I have an oem license from Microsoft. Not the oem end-user but an OEM hardware manufacturers license. This is what I did.
Right click the desktop and go through your settings and set your computer as a developer.
You will need an IDE. Visual Studio Community is free.
Download and install the Software development Kit (SDK) and the Windows Assessment and Deployment Kit (ADK).
You are a Computer manufacturer and your company name is [whatever] mine was Used-Parts Custom Computers and Tailor Made Winstallations.
The process of making (or learning about making or deploying) a branded Custom Windows for your own Company that makes a hardware device requires you to be an OEM. This is the workaround as recommended by Microsoft in their ADK tutorial Creating a Custom Windows for Deployment tutorial at msdn (i think). Whether it's limited in duration or scope, or or not, doesn't matter. You now have an OEM license that passes the Microsoft screening.
As to whether you can access the table to alter or edit the Product key? I just found out about the product key in the eufi, we'll have to wait and see. I will follow up. The key is injected at the mfg not in Redmond so I'm thinking the mfg gets a tool. I will ask for one. But the oem should be based on GUID. if you add, remove, or replace any hardware device that is in the GUID, the computer will get a new GUId. This probably only applies to people who want to escape their OEM product key. I think the sound card, graphics card and network card and processor make up the guid. Just change one of them for a new number and you should be able to escape out of the OEM label.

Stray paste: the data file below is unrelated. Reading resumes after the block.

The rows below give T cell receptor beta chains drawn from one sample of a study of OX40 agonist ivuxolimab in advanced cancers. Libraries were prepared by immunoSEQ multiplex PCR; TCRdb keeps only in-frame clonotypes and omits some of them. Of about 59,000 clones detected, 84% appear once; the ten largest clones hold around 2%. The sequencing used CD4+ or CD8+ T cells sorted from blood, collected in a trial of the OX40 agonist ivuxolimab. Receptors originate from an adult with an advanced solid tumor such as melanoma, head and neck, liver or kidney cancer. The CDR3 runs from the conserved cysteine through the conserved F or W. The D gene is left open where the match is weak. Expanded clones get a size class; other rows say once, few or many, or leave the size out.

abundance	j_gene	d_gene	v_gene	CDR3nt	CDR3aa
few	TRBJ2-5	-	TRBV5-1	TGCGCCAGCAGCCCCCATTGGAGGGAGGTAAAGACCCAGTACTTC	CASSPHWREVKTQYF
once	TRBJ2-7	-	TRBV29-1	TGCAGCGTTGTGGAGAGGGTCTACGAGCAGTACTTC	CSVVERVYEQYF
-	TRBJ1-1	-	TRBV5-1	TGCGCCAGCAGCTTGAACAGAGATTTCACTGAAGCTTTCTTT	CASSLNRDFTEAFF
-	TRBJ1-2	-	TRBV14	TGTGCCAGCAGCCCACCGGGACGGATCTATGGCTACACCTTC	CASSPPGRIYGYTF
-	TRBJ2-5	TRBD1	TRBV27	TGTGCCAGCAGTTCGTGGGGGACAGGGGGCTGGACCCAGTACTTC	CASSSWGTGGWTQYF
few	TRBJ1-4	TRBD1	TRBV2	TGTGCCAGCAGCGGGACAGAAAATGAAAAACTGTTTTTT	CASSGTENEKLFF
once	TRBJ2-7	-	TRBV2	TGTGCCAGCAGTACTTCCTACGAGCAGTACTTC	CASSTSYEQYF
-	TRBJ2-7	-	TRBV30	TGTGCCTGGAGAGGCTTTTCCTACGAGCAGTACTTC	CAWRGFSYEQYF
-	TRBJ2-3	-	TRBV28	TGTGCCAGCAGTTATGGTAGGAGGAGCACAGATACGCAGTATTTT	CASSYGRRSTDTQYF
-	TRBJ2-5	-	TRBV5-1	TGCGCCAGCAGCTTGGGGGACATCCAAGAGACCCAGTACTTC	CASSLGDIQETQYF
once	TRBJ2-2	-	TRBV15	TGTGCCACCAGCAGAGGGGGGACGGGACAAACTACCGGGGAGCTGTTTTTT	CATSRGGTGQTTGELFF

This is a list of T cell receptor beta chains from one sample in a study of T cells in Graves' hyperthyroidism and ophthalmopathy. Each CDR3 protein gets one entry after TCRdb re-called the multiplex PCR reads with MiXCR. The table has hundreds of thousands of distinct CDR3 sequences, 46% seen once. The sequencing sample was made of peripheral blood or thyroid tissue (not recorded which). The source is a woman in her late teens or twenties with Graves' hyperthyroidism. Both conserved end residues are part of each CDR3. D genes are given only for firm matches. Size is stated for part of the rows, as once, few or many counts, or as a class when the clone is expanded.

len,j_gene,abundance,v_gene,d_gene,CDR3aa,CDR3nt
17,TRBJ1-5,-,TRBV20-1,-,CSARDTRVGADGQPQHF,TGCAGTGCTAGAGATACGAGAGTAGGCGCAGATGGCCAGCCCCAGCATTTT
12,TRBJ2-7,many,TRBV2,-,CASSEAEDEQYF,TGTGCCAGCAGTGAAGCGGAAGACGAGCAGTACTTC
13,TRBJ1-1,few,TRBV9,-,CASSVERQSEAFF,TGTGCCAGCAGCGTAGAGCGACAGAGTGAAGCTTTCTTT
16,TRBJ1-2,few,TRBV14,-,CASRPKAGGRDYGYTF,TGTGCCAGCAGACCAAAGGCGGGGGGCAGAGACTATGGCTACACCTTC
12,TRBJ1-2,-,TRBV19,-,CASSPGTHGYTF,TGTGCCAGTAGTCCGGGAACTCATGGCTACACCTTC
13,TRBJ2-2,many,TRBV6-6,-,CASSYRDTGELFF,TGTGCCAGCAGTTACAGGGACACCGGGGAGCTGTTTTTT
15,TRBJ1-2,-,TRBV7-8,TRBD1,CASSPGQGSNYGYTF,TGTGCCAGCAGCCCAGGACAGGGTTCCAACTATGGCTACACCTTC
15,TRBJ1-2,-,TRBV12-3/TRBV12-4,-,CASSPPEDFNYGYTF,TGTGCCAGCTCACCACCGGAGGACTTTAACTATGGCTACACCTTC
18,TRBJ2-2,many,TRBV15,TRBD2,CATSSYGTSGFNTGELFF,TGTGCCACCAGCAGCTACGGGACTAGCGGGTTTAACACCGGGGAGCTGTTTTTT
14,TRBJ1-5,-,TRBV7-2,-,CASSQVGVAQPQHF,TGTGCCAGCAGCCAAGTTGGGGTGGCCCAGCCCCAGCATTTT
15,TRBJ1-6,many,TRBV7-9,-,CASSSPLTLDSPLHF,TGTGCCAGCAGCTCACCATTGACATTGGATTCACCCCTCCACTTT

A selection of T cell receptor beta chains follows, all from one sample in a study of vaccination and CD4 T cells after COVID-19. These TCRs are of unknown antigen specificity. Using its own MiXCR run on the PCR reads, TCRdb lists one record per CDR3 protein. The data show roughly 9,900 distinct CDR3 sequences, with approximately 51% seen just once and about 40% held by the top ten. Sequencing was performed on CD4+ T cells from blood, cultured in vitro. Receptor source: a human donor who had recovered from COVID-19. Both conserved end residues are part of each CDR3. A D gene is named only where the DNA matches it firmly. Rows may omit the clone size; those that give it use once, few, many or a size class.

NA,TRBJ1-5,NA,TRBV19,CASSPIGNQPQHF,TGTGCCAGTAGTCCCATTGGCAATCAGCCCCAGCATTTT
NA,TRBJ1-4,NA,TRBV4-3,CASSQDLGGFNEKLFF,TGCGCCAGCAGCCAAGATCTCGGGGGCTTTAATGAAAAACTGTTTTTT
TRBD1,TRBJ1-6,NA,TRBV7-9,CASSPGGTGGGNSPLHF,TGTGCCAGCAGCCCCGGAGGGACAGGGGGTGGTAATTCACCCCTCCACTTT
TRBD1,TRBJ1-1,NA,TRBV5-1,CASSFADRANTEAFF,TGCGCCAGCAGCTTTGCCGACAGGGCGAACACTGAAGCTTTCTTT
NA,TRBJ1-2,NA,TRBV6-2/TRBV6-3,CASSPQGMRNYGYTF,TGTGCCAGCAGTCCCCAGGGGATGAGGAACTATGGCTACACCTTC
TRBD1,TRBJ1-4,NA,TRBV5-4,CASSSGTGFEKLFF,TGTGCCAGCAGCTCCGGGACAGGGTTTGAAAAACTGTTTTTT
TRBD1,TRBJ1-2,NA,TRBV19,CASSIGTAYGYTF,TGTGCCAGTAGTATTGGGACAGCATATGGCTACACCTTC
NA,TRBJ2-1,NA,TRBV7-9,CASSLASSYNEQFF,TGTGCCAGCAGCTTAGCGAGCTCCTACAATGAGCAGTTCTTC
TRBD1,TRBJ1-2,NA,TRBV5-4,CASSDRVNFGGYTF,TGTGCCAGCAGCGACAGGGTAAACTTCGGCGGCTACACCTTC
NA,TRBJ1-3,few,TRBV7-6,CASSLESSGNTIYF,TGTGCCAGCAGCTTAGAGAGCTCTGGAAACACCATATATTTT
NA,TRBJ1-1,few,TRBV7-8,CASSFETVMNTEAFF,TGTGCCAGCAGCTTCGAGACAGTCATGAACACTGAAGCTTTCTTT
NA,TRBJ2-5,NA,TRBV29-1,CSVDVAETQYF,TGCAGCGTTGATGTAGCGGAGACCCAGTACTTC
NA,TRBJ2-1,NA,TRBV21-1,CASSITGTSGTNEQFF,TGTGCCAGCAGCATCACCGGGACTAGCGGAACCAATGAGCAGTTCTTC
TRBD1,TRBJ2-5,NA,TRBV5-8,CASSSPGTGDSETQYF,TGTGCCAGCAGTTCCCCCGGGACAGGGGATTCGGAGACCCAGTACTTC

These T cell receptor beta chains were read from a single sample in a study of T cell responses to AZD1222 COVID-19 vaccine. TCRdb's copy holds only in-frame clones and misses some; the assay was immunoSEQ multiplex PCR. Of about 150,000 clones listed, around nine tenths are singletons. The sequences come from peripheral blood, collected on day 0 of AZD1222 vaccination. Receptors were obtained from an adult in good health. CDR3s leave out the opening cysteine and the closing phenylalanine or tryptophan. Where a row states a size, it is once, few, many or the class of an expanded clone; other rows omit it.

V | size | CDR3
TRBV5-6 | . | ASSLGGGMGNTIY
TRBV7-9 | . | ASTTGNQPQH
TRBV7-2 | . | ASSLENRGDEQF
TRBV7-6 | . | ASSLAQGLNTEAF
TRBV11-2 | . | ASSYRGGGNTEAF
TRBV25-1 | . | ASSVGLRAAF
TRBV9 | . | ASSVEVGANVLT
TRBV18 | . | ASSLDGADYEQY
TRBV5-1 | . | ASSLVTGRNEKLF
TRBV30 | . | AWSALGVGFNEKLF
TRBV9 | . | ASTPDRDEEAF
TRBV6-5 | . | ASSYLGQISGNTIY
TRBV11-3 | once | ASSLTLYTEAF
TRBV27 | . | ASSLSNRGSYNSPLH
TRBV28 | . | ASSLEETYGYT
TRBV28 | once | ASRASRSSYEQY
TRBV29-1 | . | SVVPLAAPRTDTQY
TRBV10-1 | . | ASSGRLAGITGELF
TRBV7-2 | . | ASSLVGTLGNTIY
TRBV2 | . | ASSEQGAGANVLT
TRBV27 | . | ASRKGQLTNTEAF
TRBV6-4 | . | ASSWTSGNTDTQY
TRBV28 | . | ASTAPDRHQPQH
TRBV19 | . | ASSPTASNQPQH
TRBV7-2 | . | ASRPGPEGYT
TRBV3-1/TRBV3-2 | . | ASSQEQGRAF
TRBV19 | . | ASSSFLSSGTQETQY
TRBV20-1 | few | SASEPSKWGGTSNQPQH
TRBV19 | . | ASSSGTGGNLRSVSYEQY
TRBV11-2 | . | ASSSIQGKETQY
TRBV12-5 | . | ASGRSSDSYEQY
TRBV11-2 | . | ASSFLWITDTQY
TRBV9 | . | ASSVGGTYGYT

If you want to "add" to the uefi to escape having to put in the key every time you install Windows, just make a system image of your windows and designate a hdd as a Backup location. Make the image after all the updates, drivers, and software have been installed. Making a second one at a network location is a good idea also. This will automate the entire installation. A send option is You can edit the wim file and stream in your product key. I think the file name is install.wim? not sure. I've heard of it but never tried. Third option is to make a deployment using an answer file. Basically the installation refers to a file that you prepare that holds all the information the Windows install needs. You can include other stuff as part of the install. The answer key is where you add the product key.